Natural language processing and machine learning for identifying incident stroke from electronic health records: Algorithm development and validation

Yiqing Zhao, Sunyang Fu, Suzette J. Bielinski, Paul A. Decker, Alanna M. Chamberlain, Veronique L. Roger, Hongfang Liu, Nicholas B. Larson

Research output: Contribution to journalArticlepeer-review


Background: Stroke is an important clinical outcome in cardiovascular research. However, the ascertainment of incident stroke is typically accomplished via time-consuming manual chart abstraction. Current phenotyping efforts using electronic health records for stroke focus on case ascertainment rather than incident disease, which requires knowledge of the temporal sequence of events. Objective: The aim of this study was to develop a machine learning-based phenotyping algorithm for incident stroke ascertainment based on diagnosis codes, procedure codes, and clinical concepts extracted from clinical notes using natural language processing. Methods: The algorithm was trained and validated using an existing epidemiology cohort consisting of 4914 patients with atrial fibrillation (AF) with manually curated incident stroke events. Various combinations of feature sets and machine learning classifiers were compared. Using a heuristic rule based on the composition of concepts and codes, we further detected the stroke subtype (ischemic stroke/transient ischemic attack or hemorrhagic stroke) of each identified stroke. The algorithm was further validated using a cohort (n=150) stratified sampled from a population in Olmsted County, Minnesota (N=74,314). Results: Among the 4914 patients with AF, 740 had validated incident stroke events. The best-performing stroke phenotyping algorithm used clinical concepts, diagnosis codes, and procedure codes as features in a random forest classifier. Among patients with stroke codes in the general population sample, the best-performing model achieved a positive predictive value of 86% (43/50; 95% CI 0.74-0.93) and a negative predictive value of 96% (96/100). For subtype identification, we achieved an accuracy of 83% in the AF cohort and 80% in the general population sample. Conclusions: We developed and validated a machine learning-based algorithm that performed well for identifying incident stroke and for determining type of stroke. The algorithm also performed well on a sample from a general population, further demonstrating its generalizability and potential for adoption by other institutions.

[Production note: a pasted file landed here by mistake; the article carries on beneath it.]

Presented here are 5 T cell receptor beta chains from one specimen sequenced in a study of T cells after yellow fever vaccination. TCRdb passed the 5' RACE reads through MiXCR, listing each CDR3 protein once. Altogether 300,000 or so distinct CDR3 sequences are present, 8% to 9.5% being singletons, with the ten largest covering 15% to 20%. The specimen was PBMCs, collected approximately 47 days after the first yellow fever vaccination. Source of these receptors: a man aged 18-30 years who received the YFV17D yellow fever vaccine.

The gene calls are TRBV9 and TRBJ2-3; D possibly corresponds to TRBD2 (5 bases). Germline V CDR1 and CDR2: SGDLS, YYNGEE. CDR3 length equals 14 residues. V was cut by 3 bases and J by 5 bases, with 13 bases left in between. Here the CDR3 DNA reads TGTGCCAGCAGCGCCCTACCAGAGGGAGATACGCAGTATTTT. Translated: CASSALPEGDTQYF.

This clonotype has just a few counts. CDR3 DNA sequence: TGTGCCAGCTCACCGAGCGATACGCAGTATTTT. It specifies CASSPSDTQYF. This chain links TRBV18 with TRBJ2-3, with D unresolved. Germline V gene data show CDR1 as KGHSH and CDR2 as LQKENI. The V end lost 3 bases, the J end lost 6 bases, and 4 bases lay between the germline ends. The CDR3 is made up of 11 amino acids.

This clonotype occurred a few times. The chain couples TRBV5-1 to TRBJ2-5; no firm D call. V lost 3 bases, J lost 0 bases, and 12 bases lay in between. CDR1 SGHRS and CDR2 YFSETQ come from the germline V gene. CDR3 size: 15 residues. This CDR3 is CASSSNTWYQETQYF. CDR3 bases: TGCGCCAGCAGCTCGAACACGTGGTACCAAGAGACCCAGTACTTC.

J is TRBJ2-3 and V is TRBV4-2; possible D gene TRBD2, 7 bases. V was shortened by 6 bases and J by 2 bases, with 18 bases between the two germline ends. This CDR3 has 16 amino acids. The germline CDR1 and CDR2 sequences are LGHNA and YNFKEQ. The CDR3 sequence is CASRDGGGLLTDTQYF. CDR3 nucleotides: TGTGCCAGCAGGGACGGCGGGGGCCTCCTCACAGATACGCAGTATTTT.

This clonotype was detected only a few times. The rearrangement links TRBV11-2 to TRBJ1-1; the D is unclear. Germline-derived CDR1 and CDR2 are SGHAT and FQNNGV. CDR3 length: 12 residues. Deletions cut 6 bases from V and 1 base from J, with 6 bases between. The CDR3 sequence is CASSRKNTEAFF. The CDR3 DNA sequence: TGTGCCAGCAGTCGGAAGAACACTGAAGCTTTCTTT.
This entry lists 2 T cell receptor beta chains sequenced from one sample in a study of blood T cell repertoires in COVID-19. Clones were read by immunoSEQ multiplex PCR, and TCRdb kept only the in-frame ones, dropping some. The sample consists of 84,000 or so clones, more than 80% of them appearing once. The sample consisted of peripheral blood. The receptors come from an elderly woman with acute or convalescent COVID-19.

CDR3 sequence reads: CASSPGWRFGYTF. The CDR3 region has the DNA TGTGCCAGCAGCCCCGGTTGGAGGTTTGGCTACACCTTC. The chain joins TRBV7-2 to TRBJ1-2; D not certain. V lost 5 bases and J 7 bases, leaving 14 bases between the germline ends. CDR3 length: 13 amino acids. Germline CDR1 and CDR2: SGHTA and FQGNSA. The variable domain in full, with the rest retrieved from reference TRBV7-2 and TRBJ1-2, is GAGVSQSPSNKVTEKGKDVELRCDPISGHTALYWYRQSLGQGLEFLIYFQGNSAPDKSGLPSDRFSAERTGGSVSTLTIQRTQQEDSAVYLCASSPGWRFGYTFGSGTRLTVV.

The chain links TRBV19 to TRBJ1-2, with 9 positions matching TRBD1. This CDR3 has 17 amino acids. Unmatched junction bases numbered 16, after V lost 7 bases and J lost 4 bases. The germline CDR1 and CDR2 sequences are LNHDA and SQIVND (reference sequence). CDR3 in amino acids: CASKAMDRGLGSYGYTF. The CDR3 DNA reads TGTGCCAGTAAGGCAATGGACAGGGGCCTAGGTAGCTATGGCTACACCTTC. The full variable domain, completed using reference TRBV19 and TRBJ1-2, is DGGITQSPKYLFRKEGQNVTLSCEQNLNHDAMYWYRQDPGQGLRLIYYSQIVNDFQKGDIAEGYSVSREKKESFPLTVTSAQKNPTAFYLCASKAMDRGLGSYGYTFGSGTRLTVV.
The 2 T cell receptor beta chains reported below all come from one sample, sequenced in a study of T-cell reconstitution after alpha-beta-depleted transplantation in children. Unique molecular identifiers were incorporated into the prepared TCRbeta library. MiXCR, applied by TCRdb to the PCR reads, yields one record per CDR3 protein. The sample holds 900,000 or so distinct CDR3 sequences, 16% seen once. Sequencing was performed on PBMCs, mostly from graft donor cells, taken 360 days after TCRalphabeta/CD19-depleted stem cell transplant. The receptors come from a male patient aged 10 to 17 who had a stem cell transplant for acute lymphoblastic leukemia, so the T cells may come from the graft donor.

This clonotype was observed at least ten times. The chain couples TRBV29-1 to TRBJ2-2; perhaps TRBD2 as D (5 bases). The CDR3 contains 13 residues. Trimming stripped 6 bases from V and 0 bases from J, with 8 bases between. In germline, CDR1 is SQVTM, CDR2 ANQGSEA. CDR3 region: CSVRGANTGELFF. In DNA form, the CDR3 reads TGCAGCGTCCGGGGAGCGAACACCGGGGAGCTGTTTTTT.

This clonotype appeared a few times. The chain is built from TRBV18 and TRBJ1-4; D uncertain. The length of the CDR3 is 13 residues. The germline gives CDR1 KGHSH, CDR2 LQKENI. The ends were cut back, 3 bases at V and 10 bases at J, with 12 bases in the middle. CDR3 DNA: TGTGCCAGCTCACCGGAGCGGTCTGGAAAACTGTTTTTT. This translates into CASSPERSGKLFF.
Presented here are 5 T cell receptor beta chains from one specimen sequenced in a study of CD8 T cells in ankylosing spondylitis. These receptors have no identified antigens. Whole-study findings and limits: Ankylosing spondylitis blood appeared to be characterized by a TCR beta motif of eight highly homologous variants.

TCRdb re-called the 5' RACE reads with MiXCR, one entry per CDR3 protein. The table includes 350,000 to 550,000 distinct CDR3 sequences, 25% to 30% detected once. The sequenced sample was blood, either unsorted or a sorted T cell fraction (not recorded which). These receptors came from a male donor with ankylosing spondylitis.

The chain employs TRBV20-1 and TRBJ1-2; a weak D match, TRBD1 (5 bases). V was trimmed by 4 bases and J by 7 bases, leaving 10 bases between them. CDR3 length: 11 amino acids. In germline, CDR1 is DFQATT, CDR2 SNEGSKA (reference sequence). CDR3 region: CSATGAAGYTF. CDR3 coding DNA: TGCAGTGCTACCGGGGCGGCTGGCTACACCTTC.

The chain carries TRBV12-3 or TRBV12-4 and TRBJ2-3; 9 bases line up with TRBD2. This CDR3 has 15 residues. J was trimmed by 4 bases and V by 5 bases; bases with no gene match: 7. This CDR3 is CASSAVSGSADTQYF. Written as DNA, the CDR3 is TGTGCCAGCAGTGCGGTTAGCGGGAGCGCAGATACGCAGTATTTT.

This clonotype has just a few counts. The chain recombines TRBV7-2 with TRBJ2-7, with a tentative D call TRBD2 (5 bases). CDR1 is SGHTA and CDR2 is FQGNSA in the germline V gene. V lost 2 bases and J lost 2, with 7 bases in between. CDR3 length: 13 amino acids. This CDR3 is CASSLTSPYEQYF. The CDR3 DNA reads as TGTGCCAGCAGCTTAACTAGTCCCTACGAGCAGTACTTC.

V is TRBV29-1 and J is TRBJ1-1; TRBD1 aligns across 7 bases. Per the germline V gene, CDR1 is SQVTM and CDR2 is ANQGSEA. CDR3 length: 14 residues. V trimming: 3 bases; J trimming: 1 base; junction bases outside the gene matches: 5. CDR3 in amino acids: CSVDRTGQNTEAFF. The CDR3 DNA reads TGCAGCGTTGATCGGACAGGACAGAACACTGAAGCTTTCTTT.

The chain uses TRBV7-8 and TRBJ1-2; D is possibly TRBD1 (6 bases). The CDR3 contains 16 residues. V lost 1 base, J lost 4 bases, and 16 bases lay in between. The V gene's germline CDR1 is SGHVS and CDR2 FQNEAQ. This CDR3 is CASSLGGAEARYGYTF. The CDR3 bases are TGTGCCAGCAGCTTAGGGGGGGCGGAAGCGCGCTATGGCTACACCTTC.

Original languageEnglish (US)
Article numbere22951
JournalJournal of medical Internet research
Issue number3
StatePublished - Mar 2021


  • Electronic health records
  • Machine learning
  • Natural language processing
  • Stroke

ASJC Scopus subject areas

  • Health Informatics


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